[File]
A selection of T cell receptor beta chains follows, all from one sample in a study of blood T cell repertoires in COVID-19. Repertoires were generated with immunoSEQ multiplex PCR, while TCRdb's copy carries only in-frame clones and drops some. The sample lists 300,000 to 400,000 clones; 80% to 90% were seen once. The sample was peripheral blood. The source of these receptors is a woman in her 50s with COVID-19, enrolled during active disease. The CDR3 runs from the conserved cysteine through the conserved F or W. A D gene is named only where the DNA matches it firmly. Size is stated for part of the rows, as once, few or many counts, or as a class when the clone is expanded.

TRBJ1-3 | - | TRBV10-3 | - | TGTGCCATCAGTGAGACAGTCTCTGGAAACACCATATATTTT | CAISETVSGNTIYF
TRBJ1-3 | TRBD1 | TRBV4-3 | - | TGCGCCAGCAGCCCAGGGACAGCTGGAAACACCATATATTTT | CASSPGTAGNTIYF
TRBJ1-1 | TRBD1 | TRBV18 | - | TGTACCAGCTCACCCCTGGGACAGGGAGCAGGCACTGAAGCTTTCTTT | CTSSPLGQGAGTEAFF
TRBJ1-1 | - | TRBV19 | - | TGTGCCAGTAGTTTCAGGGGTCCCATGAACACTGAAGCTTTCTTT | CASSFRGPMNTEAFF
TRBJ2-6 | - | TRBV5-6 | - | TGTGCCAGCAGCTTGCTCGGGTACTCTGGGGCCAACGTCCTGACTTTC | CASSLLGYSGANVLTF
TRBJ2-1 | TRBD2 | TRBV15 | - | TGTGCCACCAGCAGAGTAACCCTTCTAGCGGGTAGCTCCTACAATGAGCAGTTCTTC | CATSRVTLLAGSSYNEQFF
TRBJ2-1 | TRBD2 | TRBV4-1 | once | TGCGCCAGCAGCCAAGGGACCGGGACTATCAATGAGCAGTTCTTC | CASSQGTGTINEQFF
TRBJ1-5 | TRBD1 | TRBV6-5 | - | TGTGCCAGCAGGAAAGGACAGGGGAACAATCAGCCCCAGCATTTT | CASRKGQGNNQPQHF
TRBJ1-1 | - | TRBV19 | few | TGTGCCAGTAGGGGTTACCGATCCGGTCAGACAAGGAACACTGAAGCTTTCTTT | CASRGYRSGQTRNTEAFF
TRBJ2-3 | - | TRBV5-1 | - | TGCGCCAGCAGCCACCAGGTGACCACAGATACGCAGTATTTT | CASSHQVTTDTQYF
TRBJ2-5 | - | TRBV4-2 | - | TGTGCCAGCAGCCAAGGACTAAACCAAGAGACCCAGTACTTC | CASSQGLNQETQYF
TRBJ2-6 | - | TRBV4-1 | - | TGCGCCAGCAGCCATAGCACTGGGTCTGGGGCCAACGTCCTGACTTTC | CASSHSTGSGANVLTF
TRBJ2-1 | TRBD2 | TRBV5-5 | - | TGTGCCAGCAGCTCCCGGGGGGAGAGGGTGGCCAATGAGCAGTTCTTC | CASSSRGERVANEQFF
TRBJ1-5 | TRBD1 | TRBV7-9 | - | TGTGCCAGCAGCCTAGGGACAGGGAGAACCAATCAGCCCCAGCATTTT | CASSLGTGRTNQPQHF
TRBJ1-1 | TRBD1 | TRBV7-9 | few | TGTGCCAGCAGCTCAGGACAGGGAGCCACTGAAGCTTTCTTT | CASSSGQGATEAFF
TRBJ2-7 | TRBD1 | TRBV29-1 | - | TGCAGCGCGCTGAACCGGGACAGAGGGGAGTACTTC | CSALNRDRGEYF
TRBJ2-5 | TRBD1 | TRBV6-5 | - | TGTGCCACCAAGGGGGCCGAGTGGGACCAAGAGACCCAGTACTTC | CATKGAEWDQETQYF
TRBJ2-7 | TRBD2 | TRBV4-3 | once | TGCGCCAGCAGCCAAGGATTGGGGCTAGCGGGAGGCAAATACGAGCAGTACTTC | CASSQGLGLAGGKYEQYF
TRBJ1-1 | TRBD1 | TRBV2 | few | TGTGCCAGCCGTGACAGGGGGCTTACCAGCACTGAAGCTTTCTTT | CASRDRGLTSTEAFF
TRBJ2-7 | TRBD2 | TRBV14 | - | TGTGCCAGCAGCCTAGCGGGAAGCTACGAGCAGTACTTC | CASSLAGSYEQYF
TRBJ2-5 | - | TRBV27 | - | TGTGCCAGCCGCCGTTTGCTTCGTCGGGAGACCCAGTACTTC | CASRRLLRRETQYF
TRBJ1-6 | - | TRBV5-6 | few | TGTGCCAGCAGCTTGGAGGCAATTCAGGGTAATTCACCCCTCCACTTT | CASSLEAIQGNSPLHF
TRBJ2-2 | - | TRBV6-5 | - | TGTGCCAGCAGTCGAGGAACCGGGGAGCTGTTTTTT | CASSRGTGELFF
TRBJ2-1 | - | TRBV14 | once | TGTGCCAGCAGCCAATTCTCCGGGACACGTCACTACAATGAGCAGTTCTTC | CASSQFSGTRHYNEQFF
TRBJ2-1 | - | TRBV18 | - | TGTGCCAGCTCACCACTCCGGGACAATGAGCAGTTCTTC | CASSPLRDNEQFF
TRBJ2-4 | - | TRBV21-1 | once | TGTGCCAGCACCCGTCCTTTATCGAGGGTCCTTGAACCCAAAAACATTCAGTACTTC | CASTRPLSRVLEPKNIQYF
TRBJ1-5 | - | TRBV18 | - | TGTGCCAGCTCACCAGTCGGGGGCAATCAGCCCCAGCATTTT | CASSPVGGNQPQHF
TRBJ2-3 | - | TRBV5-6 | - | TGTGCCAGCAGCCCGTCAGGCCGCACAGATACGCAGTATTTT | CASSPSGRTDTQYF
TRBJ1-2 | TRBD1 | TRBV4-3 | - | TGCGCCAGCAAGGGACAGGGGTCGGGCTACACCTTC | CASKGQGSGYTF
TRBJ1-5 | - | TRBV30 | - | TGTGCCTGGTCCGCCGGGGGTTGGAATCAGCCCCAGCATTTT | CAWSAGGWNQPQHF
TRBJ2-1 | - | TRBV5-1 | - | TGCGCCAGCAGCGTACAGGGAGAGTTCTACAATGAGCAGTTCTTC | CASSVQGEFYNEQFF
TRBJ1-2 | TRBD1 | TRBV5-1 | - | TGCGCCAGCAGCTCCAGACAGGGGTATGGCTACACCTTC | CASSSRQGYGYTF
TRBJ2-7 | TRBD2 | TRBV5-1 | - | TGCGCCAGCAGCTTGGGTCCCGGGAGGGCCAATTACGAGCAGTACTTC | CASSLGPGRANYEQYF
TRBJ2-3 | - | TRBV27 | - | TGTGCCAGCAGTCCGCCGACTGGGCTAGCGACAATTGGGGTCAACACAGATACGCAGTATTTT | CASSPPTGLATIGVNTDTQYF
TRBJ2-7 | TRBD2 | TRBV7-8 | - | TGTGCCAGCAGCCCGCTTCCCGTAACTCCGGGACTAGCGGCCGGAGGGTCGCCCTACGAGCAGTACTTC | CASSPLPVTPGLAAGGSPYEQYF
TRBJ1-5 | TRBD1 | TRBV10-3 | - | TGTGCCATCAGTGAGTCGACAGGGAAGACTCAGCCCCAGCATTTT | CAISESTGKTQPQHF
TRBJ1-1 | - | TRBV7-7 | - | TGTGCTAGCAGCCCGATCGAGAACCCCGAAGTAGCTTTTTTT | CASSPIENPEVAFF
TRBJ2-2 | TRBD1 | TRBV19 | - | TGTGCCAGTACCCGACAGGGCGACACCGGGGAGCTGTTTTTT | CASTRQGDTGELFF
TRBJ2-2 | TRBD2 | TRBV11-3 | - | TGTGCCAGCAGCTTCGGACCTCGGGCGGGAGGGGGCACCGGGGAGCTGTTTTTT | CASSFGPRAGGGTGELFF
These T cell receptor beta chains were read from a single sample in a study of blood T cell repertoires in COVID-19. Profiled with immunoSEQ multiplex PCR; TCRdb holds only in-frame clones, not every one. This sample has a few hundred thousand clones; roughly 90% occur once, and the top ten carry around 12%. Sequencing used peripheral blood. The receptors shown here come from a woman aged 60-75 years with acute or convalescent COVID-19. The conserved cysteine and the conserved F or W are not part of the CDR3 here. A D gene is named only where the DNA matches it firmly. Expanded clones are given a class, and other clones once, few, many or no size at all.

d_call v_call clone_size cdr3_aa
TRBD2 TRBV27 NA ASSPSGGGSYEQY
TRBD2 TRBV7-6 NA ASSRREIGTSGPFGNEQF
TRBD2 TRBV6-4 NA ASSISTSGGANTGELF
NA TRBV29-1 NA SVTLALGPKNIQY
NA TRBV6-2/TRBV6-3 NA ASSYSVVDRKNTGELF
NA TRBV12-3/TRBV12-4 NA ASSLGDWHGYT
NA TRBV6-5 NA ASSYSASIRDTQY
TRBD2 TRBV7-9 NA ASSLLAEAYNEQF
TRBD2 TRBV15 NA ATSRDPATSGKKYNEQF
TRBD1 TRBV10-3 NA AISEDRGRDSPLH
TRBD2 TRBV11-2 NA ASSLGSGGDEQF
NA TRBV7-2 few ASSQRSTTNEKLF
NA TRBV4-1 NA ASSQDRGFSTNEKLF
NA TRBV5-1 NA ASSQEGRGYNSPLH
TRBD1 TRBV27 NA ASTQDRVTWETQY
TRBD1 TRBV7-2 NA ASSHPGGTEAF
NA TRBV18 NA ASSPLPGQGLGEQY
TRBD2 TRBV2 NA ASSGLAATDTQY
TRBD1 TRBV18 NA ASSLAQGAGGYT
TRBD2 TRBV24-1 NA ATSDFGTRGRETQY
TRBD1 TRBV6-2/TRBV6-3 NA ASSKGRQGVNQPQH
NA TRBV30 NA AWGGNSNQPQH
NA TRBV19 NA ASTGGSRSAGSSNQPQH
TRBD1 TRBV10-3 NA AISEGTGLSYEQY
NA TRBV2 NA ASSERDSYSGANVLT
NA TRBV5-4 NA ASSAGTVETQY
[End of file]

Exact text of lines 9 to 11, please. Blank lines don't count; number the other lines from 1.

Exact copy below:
TRBJ1-5 | TRBD1 | TRBV6-5 | - | TGTGCCAGCAGGAAAGGACAGGGGAACAATCAGCCCCAGCATTTT | CASRKGQGNNQPQHF
TRBJ1-1 | - | TRBV19 | few | TGTGCCAGTAGGGGTTACCGATCCGGTCAGACAAGGAACACTGAAGCTTTCTTT | CASRGYRSGQTRNTEAFF
TRBJ2-3 | - | TRBV5-1 | - | TGCGCCAGCAGCCACCAGGTGACCACAGATACGCAGTATTTT | CASSHQVTTDTQYF